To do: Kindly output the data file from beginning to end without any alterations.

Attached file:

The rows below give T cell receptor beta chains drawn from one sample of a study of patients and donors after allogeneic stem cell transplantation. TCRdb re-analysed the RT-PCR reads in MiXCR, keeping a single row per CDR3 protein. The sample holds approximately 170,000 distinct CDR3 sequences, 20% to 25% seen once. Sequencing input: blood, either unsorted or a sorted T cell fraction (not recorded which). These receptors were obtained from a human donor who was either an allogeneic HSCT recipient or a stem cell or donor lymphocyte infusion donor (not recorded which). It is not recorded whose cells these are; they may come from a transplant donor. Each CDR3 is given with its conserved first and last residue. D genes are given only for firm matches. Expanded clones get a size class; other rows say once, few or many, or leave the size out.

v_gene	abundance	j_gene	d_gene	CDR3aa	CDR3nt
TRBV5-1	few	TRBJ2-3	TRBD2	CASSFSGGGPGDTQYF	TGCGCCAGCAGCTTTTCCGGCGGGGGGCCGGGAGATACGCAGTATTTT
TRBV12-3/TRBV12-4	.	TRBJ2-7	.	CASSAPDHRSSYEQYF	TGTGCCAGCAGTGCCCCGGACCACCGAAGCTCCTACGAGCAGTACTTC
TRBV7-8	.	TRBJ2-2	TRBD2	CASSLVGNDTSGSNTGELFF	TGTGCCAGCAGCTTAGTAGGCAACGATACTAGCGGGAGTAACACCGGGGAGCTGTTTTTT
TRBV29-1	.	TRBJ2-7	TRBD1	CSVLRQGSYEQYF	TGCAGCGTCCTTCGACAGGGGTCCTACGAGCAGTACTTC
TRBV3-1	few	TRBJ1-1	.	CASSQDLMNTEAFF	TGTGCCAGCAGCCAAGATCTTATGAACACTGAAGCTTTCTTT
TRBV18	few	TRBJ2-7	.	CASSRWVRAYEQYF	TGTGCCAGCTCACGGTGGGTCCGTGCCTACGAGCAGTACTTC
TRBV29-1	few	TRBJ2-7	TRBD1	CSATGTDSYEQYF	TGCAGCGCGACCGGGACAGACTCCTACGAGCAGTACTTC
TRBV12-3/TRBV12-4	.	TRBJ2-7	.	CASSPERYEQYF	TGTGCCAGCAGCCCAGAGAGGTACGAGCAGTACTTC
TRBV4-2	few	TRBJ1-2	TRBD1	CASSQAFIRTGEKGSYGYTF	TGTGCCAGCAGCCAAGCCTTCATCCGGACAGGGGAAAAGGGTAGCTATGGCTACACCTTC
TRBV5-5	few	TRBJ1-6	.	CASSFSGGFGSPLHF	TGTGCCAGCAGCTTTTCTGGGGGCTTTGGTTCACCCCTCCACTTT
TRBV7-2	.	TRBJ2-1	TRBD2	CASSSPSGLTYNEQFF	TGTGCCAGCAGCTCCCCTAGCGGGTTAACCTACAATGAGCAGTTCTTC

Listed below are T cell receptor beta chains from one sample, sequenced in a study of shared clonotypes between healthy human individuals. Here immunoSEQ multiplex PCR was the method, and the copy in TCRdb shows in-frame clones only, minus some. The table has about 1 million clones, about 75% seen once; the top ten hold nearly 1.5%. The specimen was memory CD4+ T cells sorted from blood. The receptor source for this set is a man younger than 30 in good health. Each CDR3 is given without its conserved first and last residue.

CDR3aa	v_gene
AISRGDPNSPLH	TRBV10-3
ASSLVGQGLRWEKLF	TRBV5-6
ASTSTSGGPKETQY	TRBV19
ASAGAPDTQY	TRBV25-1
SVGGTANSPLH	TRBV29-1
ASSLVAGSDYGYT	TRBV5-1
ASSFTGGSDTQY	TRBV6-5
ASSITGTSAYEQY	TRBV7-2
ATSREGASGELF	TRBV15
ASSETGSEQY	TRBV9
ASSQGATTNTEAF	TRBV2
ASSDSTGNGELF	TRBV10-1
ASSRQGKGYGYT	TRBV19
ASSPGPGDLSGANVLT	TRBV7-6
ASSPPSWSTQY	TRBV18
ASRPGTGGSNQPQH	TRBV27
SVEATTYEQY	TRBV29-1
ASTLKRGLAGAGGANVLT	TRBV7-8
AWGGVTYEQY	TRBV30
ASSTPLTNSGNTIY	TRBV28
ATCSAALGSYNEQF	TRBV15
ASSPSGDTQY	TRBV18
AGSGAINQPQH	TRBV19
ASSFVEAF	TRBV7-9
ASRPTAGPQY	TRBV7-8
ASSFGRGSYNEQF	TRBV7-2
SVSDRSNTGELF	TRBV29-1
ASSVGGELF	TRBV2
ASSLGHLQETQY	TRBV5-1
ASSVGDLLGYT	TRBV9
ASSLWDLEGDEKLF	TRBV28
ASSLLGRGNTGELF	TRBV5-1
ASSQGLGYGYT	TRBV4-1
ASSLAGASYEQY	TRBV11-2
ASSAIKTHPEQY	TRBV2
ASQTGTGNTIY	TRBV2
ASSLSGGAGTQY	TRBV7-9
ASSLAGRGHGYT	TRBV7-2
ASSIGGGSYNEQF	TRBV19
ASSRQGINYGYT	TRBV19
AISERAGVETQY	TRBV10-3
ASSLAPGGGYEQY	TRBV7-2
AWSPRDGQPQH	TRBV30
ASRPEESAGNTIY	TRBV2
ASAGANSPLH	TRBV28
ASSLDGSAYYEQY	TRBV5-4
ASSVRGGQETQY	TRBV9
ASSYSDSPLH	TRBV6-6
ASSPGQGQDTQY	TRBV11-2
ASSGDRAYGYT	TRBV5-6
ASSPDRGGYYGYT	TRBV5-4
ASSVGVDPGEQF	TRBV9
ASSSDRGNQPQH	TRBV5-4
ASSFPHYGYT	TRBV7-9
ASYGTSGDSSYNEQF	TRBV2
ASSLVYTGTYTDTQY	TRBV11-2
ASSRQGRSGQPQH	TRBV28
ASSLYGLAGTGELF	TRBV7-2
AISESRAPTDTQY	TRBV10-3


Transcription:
The rows below give T cell receptor beta chains drawn from one sample of a study of patients and donors after allogeneic stem cell transplantation. TCRdb re-analysed the RT-PCR reads in MiXCR, keeping a single row per CDR3 protein. The sample holds approximately 170,000 distinct CDR3 sequences, 20% to 25% seen once. Sequencing input: blood, either unsorted or a sorted T cell fraction (not recorded which). These receptors were obtained from a human donor who was either an allogeneic HSCT recipient or a stem cell or donor lymphocyte infusion donor (not recorded which). It is not recorded whose cells these are; they may come from a transplant donor. Each CDR3 is given with its conserved first and last residue. D genes are given only for firm matches. Expanded clones get a size class; other rows say once, few or many, or leave the size out.

v_gene	abundance	j_gene	d_gene	CDR3aa	CDR3nt
TRBV5-1	few	TRBJ2-3	TRBD2	CASSFSGGGPGDTQYF	TGCGCCAGCAGCTTTTCCGGCGGGGGGCCGGGAGATACGCAGTATTTT
TRBV12-3/TRBV12-4	.	TRBJ2-7	.	CASSAPDHRSSYEQYF	TGTGCCAGCAGTGCCCCGGACCACCGAAGCTCCTACGAGCAGTACTTC
TRBV7-8	.	TRBJ2-2	TRBD2	CASSLVGNDTSGSNTGELFF	TGTGCCAGCAGCTTAGTAGGCAACGATACTAGCGGGAGTAACACCGGGGAGCTGTTTTTT
TRBV29-1	.	TRBJ2-7	TRBD1	CSVLRQGSYEQYF	TGCAGCGTCCTTCGACAGGGGTCCTACGAGCAGTACTTC
TRBV3-1	few	TRBJ1-1	.	CASSQDLMNTEAFF	TGTGCCAGCAGCCAAGATCTTATGAACACTGAAGCTTTCTTT
TRBV18	few	TRBJ2-7	.	CASSRWVRAYEQYF	TGTGCCAGCTCACGGTGGGTCCGTGCCTACGAGCAGTACTTC
TRBV29-1	few	TRBJ2-7	TRBD1	CSATGTDSYEQYF	TGCAGCGCGACCGGGACAGACTCCTACGAGCAGTACTTC
TRBV12-3/TRBV12-4	.	TRBJ2-7	.	CASSPERYEQYF	TGTGCCAGCAGCCCAGAGAGGTACGAGCAGTACTTC
TRBV4-2	few	TRBJ1-2	TRBD1	CASSQAFIRTGEKGSYGYTF	TGTGCCAGCAGCCAAGCCTTCATCCGGACAGGGGAAAAGGGTAGCTATGGCTACACCTTC
TRBV5-5	few	TRBJ1-6	.	CASSFSGGFGSPLHF	TGTGCCAGCAGCTTTTCTGGGGGCTTTGGTTCACCCCTCCACTTT
TRBV7-2	.	TRBJ2-1	TRBD2	CASSSPSGLTYNEQFF	TGTGCCAGCAGCTCCCCTAGCGGGTTAACCTACAATGAGCAGTTCTTC

Listed below are T cell receptor beta chains from one sample, sequenced in a study of shared clonotypes between healthy human individuals. Here immunoSEQ multiplex PCR was the method, and the copy in TCRdb shows in-frame clones only, minus some. The table has about 1 million clones, about 75% seen once; the top ten hold nearly 1.5%. The specimen was memory CD4+ T cells sorted from blood. The receptor source for this set is a man younger than 30 in good health. Each CDR3 is given without its conserved first and last residue.

CDR3aa	v_gene
AISRGDPNSPLH	TRBV10-3
ASSLVGQGLRWEKLF	TRBV5-6
ASTSTSGGPKETQY	TRBV19
ASAGAPDTQY	TRBV25-1
SVGGTANSPLH	TRBV29-1
ASSLVAGSDYGYT	TRBV5-1
ASSFTGGSDTQY	TRBV6-5
ASSITGTSAYEQY	TRBV7-2
ATSREGASGELF	TRBV15
ASSETGSEQY	TRBV9
ASSQGATTNTEAF	TRBV2
ASSDSTGNGELF	TRBV10-1
ASSRQGKGYGYT	TRBV19
ASSPGPGDLSGANVLT	TRBV7-6
ASSPPSWSTQY	TRBV18
ASRPGTGGSNQPQH	TRBV27
SVEATTYEQY	TRBV29-1
ASTLKRGLAGAGGANVLT	TRBV7-8
AWGGVTYEQY	TRBV30
ASSTPLTNSGNTIY	TRBV28
ATCSAALGSYNEQF	TRBV15
ASSPSGDTQY	TRBV18
AGSGAINQPQH	TRBV19
ASSFVEAF	TRBV7-9
ASRPTAGPQY	TRBV7-8
ASSFGRGSYNEQF	TRBV7-2
SVSDRSNTGELF	TRBV29-1
ASSVGGELF	TRBV2
ASSLGHLQETQY	TRBV5-1
ASSVGDLLGYT	TRBV9
ASSLWDLEGDEKLF	TRBV28
ASSLLGRGNTGELF	TRBV5-1
ASSQGLGYGYT	TRBV4-1
ASSLAGASYEQY	TRBV11-2
ASSAIKTHPEQY	TRBV2
ASQTGTGNTIY	TRBV2
ASSLSGGAGTQY	TRBV7-9
ASSLAGRGHGYT	TRBV7-2
ASSIGGGSYNEQF	TRBV19
ASSRQGINYGYT	TRBV19
AISERAGVETQY	TRBV10-3
ASSLAPGGGYEQY	TRBV7-2
AWSPRDGQPQH	TRBV30
ASRPEESAGNTIY	TRBV2
ASAGANSPLH	TRBV28
ASSLDGSAYYEQY	TRBV5-4
ASSVRGGQETQY	TRBV9
ASSYSDSPLH	TRBV6-6
ASSPGQGQDTQY	TRBV11-2
ASSGDRAYGYT	TRBV5-6
ASSPDRGGYYGYT	TRBV5-4
ASSVGVDPGEQF	TRBV9
ASSSDRGNQPQH	TRBV5-4
ASSFPHYGYT	TRBV7-9
ASYGTSGDSSYNEQF	TRBV2
ASSLVYTGTYTDTQY	TRBV11-2
ASSRQGRSGQPQH	TRBV28
ASSLYGLAGTGELF	TRBV7-2
AISESRAPTDTQY	TRBV10-3